The top four picks in redraft leagues are relatively clear-cut, but whom should you target if your selection is just outside that tier?
Depending on what you value, there’s a distinct separation in 12-team 5x5 draft formats when it comes to the fifth pick. Mike Trout, Miguel Cabrera, Paul Goldschmidt,and Andrew McCutchen all deserve to go in the no. 1-4 spots, and I don’t think there can be much debate on that. The big question facing owners picking fifth is a value-based one. I was handed the no. 5 pick in a home league, so let’s take a look at some of the names that I thought about taking there. (Note: I’m concentrating solely on 12-team leagues, so your mileage may vary).
Kershaw is a popular choice here judging by the ADPs across a few different sites. The reasons are obvious: Kershaw is the best pitcher in baseball right now; he’s a good bet to help across four categories again this year; and there’s a decent amount of uncertainty with the position players who would also be the fifth-overall pick.
A look at the hitters who could outperform their PECOTA projections in the power department.
One of the fun ways we all try to outsmart our opponents in fantasy is by searching for hidden value in players who, for one reason or another, we suspect have the ability to outpace their projections (and, relatedly, their draft cost). Our Darkhorses series features staff picks for players who could very well outpace their PECOTA projections for the year and provide the top overall production in one of the standard five-by-five categories. We’ve all picked one player currently projected by PECOTA to fall outside of the top 10 and one longer shot player currently projected outside of the top 25. We’ll take a look at offense this week and pitching next. Yesterday’s look at batting average is here. And, without further ado, here are some players capable of teaching Chris Davis a thing or two about hitting dingers this year:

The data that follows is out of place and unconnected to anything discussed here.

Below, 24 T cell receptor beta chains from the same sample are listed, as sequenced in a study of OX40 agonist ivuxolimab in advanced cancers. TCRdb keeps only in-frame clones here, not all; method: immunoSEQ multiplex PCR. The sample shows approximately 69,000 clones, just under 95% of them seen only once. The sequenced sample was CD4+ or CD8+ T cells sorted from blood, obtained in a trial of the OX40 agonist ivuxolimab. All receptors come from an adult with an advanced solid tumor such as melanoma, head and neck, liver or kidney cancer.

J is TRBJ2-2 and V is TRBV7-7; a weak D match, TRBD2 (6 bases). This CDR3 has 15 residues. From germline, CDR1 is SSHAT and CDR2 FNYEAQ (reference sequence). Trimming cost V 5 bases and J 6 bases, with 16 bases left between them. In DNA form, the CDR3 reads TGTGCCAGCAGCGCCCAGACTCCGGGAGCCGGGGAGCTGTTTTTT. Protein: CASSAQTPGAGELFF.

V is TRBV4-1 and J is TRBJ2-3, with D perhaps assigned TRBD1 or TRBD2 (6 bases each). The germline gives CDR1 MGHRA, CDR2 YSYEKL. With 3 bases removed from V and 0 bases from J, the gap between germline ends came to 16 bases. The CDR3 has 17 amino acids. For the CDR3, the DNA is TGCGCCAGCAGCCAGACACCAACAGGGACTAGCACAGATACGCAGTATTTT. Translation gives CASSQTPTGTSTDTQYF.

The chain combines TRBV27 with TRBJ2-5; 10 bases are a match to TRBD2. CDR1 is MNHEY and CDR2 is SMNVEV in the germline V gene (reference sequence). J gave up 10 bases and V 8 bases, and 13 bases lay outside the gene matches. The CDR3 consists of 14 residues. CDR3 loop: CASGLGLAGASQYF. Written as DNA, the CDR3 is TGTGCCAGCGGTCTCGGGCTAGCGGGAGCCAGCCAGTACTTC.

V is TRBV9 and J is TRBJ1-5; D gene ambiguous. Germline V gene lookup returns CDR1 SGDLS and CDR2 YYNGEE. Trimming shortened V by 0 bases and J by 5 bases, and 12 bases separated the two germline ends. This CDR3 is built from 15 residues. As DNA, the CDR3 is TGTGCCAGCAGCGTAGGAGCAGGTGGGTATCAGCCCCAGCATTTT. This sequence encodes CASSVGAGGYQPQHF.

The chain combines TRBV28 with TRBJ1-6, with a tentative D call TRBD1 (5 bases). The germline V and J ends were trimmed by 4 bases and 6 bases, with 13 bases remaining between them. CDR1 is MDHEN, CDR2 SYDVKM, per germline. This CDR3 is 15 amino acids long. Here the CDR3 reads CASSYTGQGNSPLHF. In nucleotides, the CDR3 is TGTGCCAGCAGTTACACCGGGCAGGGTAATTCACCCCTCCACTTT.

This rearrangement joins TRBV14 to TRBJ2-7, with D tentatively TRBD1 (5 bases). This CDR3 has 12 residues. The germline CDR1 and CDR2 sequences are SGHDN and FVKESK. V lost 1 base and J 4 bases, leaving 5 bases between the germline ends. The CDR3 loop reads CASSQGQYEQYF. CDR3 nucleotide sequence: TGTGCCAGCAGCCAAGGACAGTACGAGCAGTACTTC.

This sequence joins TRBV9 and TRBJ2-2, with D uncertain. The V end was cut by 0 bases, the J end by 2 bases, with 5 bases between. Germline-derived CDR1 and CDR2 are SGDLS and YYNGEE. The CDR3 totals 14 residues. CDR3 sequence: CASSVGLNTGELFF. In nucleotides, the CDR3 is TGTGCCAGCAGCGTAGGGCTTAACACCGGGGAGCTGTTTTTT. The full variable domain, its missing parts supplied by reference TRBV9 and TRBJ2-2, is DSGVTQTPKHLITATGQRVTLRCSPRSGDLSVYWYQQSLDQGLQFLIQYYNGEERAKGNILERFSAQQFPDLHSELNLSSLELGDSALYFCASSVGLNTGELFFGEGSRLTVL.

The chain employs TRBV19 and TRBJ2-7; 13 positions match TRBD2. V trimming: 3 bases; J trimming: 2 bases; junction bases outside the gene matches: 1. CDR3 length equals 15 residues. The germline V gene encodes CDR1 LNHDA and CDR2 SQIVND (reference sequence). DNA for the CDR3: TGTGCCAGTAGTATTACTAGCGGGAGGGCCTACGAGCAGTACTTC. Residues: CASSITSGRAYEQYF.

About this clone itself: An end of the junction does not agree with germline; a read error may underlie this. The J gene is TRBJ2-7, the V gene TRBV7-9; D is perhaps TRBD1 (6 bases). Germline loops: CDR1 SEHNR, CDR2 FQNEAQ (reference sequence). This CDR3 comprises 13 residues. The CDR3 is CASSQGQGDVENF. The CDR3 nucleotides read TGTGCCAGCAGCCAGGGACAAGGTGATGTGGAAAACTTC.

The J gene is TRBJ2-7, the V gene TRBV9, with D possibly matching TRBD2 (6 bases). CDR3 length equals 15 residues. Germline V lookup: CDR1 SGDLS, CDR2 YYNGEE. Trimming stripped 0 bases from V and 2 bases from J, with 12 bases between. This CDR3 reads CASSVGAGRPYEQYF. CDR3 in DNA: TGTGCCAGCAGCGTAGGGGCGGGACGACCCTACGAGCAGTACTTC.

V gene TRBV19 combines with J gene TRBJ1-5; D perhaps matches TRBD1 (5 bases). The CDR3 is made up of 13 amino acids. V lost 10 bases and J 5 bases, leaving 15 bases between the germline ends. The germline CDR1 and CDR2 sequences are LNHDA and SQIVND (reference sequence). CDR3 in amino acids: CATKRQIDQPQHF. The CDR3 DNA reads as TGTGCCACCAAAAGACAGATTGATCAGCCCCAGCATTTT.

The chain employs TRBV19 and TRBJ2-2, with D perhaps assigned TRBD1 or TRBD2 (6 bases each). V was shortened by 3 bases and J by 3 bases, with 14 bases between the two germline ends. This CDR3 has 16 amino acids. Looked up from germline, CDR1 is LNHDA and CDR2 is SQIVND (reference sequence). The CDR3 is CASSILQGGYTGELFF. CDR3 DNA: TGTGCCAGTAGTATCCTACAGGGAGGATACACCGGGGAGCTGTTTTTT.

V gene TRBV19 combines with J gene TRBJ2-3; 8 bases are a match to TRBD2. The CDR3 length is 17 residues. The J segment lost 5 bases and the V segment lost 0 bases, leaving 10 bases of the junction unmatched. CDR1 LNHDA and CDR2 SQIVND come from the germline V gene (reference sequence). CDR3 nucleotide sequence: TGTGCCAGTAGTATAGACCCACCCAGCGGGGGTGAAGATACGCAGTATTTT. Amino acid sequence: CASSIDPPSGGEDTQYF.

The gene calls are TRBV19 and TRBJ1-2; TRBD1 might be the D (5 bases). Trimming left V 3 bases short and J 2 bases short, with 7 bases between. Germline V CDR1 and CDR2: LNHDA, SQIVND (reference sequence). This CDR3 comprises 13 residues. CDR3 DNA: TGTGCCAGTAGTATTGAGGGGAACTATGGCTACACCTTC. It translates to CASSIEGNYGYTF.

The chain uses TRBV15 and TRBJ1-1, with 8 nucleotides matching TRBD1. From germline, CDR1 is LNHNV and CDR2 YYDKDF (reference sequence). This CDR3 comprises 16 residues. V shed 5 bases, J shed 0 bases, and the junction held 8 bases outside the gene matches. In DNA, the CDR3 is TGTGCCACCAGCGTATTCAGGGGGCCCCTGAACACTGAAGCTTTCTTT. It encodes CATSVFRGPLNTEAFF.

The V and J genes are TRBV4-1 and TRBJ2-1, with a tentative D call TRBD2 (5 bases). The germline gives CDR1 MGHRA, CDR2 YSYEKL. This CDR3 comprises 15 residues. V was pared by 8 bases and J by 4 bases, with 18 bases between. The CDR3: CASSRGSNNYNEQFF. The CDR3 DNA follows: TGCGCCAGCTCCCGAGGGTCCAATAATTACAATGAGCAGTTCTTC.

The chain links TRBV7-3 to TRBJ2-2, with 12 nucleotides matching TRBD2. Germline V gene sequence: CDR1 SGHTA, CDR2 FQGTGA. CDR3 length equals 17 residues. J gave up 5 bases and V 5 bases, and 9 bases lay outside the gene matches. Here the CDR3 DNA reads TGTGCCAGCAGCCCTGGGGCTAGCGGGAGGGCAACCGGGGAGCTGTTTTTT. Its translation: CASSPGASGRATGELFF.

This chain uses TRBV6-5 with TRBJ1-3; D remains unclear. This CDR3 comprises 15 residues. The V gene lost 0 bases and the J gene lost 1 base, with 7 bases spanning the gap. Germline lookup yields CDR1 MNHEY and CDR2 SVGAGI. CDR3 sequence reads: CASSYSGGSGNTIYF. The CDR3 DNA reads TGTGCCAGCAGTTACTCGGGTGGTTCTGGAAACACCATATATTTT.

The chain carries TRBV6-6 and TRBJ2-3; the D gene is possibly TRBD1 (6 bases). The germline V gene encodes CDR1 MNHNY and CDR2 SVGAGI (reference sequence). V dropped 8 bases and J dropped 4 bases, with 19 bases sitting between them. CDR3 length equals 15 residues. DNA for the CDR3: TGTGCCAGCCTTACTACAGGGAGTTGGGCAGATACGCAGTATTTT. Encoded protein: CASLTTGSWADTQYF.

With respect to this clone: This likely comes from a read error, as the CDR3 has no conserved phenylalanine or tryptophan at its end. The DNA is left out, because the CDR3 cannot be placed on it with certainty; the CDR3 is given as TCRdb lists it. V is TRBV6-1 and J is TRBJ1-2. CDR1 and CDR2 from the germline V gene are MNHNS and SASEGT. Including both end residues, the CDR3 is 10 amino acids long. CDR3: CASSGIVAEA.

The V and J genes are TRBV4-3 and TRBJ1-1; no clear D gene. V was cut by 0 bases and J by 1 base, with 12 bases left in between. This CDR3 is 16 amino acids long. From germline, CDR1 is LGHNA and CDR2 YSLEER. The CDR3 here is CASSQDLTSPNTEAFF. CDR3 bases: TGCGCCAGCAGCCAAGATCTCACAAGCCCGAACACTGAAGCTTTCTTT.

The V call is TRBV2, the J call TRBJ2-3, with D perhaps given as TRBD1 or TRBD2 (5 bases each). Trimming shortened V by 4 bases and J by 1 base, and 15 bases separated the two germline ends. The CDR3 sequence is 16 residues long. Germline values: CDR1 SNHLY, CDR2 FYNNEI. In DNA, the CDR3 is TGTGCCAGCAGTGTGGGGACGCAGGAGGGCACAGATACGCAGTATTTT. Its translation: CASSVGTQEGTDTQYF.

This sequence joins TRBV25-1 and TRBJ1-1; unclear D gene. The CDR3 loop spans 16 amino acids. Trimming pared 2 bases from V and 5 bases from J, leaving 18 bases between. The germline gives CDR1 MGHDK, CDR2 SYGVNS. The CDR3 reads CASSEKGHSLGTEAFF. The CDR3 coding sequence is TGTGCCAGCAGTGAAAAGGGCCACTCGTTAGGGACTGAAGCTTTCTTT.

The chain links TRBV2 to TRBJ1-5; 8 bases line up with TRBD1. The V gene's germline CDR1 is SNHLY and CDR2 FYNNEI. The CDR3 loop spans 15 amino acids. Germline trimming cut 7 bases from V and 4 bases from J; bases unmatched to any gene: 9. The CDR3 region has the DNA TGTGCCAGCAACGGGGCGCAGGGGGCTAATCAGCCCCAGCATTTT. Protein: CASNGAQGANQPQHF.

The fantasy crew tries to peg the top 15 picks and predict breakouts from later picks.
We know from Ron Shandler's Baseball Forecaster that since 2004, there is a 36 percent success rate in the ADP projecting the top 15. The most in any one year is seven of 15; the least is four. With that in mind, I challenged the fantasy team to try to guess the top 15. In addition to their stab at the top 15, I had them give their answers on the following:
What the terms of Mike Trout's rumored extension tell us about Mike Trout.
Back in the summer of 2012, when it became clear that Mike Trout was doing something we had never seen from a player his age, the word of the day was “adjustments.” Yes, Trout was accomplishing amazing things, and there was little doubt that he would be a phenomenal player, probably a Hall of Famer. But his legacy—would he be a Hall of Famer like Willie Mays, or a Hall of Famer like Andre Dawson?—would come down to adjustments.